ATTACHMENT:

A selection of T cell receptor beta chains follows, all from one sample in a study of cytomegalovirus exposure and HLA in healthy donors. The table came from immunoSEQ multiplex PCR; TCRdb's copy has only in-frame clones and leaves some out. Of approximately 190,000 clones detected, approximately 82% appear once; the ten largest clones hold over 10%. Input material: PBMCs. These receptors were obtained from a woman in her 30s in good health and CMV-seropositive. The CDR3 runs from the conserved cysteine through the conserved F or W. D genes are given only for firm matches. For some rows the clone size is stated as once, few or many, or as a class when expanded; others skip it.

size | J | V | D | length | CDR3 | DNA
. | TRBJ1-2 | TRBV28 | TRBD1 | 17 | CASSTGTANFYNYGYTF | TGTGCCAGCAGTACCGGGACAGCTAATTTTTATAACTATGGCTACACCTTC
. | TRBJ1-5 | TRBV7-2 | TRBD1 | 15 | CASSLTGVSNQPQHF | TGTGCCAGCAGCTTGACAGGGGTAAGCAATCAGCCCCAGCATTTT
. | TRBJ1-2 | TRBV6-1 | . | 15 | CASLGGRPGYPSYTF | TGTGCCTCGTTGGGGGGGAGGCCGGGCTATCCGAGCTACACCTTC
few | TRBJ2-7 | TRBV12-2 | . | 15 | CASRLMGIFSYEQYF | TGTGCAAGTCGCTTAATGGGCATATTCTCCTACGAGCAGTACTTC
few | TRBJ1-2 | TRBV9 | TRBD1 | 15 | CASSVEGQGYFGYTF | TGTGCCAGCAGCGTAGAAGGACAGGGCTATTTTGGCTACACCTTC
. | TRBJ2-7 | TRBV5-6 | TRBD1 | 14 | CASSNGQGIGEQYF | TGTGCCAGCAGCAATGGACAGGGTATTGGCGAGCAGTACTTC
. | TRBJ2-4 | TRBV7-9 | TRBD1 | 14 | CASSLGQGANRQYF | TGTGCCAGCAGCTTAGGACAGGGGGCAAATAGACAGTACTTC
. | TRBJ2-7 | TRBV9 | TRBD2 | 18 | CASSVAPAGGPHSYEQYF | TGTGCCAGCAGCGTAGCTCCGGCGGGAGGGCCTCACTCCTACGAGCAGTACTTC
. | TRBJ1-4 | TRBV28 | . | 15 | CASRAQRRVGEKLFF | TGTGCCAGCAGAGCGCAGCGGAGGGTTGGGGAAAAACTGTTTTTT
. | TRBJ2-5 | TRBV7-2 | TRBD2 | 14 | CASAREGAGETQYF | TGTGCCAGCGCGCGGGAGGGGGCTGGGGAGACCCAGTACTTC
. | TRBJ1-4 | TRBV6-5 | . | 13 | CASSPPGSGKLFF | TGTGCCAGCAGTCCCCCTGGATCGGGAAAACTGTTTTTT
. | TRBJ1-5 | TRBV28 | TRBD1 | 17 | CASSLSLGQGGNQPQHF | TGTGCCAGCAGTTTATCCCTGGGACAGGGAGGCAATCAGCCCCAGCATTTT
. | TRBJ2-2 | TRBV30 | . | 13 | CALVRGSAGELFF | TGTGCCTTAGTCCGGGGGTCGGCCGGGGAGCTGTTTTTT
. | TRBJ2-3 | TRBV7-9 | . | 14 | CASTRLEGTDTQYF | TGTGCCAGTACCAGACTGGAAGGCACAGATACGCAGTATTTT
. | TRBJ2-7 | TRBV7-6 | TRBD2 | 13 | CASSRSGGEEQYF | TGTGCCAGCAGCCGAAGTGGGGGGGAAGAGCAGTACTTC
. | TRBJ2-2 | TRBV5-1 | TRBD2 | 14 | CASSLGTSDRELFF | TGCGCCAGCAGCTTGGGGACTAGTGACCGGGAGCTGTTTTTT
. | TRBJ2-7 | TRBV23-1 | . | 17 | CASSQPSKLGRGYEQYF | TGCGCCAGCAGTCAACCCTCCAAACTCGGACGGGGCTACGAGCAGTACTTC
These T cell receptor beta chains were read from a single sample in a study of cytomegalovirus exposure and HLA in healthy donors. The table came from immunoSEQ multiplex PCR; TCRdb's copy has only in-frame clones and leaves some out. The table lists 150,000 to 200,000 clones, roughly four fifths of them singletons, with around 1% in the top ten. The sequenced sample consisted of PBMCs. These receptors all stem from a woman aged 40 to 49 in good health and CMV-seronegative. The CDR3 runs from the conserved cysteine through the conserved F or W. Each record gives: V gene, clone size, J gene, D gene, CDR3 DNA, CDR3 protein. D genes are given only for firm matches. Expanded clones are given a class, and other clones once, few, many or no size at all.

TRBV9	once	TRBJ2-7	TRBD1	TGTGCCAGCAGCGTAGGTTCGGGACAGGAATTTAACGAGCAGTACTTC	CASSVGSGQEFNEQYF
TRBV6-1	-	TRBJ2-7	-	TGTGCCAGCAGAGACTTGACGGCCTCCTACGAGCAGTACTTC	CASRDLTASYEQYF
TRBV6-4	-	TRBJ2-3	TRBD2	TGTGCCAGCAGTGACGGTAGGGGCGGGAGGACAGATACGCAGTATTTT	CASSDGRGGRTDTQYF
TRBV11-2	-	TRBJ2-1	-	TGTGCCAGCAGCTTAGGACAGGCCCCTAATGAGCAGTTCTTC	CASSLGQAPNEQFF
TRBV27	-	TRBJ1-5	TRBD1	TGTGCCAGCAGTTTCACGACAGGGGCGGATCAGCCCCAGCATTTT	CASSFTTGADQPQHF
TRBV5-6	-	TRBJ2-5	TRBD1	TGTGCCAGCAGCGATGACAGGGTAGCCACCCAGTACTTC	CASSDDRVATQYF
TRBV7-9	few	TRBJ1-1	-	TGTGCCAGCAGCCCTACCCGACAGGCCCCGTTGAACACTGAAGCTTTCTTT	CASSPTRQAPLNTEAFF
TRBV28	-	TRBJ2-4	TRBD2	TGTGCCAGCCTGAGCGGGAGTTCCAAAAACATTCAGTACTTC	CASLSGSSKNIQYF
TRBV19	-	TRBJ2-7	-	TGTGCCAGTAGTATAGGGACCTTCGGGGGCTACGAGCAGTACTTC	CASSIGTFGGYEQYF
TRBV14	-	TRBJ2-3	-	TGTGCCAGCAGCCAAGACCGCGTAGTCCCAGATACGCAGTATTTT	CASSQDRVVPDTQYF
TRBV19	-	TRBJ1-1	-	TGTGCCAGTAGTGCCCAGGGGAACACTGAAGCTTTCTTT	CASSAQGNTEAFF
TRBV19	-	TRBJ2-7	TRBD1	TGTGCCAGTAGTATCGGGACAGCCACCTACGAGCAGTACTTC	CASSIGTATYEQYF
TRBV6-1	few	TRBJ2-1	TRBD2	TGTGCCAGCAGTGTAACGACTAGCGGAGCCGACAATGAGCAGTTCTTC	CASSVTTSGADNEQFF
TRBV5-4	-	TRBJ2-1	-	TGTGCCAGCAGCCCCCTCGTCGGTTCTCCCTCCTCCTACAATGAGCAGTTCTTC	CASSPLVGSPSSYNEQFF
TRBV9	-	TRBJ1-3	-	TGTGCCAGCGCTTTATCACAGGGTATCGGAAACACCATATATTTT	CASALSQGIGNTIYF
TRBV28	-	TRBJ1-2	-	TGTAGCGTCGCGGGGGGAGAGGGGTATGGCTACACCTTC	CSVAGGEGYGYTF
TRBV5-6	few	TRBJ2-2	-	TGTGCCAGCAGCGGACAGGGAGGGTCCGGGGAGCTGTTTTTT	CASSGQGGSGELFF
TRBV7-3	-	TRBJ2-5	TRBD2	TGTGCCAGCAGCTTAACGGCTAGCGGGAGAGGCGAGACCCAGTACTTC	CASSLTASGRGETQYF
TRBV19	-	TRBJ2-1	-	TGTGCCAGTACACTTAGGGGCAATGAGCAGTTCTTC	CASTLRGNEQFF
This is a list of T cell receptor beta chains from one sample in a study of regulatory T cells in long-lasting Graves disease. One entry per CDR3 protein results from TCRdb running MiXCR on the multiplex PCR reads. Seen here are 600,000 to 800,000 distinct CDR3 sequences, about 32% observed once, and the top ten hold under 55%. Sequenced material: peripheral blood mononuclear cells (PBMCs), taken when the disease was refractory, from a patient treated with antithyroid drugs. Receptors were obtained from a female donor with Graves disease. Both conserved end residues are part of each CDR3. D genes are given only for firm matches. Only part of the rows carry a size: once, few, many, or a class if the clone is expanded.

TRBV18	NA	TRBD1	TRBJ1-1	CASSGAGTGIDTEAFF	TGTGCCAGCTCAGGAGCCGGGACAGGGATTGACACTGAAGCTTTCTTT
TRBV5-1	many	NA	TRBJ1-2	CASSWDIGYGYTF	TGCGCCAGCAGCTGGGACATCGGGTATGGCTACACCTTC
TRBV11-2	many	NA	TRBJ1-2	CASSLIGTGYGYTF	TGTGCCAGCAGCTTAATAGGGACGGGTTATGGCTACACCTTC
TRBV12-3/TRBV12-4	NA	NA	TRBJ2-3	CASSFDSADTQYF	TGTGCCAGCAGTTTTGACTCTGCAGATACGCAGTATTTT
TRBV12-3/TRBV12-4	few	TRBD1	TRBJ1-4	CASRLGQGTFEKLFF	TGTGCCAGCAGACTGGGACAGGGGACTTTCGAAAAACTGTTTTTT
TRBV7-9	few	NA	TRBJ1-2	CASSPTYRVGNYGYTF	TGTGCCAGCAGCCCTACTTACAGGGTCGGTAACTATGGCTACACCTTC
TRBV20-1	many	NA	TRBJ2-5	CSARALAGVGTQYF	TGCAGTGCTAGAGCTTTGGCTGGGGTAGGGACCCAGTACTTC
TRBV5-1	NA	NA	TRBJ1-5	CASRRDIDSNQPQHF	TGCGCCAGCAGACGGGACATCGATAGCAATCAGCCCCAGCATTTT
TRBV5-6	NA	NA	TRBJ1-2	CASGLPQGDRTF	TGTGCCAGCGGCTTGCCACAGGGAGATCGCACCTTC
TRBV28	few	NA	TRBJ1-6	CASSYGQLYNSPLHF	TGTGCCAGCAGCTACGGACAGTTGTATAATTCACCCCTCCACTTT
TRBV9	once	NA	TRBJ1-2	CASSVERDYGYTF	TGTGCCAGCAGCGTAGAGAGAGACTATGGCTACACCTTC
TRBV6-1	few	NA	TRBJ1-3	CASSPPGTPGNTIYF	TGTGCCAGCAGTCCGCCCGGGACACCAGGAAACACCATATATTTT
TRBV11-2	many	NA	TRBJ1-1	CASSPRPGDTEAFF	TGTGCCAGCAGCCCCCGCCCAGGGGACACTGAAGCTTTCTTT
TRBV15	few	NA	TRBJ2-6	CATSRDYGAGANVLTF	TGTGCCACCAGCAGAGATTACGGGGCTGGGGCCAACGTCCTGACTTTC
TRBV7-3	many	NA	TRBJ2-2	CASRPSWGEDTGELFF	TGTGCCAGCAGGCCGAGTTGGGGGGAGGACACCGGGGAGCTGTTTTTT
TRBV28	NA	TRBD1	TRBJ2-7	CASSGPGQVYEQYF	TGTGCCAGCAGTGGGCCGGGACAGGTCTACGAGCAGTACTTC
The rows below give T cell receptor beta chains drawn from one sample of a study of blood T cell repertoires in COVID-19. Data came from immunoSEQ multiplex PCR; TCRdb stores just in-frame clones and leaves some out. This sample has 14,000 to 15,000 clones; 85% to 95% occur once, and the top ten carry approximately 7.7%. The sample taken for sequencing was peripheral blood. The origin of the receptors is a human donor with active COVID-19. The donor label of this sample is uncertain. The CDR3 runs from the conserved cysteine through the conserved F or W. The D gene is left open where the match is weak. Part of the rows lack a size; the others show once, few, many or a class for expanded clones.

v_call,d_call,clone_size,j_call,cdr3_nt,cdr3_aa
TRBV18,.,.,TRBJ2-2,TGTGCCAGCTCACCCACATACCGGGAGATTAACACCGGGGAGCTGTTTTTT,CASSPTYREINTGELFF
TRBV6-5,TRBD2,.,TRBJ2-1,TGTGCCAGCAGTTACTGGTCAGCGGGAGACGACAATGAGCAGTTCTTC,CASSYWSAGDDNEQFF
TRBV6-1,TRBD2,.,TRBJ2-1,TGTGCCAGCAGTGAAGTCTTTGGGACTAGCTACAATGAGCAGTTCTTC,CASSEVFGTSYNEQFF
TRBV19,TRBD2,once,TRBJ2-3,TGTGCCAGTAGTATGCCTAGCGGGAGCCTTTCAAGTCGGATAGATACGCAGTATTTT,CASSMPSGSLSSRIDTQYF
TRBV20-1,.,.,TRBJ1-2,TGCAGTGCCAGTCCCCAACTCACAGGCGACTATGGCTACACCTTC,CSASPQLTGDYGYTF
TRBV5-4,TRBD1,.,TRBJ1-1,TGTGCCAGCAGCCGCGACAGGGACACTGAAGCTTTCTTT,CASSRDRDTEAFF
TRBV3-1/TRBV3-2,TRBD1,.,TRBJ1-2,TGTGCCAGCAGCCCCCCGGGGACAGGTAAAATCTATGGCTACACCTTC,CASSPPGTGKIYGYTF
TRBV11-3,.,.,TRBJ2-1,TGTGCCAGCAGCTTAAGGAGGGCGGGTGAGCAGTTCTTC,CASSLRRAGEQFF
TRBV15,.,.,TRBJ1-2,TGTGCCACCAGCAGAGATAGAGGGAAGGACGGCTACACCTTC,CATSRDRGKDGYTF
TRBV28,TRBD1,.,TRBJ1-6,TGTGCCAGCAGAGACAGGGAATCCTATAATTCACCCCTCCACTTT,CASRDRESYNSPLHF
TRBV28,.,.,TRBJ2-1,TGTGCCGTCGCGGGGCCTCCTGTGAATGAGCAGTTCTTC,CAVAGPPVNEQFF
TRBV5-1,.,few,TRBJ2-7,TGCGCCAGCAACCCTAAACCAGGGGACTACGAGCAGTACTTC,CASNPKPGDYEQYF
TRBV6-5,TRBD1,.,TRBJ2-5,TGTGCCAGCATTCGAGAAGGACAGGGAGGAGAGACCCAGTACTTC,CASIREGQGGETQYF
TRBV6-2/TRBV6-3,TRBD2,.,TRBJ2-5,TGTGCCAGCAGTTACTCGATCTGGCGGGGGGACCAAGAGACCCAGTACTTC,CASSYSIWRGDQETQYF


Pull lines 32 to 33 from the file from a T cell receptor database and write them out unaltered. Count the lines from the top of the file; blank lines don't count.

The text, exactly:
TRBV19	-	TRBJ2-7	TRBD1	TGTGCCAGTAGTATCGGGACAGCCACCTACGAGCAGTACTTC	CASSIGTATYEQYF
TRBV6-1	few	TRBJ2-1	TRBD2	TGTGCCAGCAGTGTAACGACTAGCGGAGCCGACAATGAGCAGTTCTTC	CASSVTTSGADNEQFF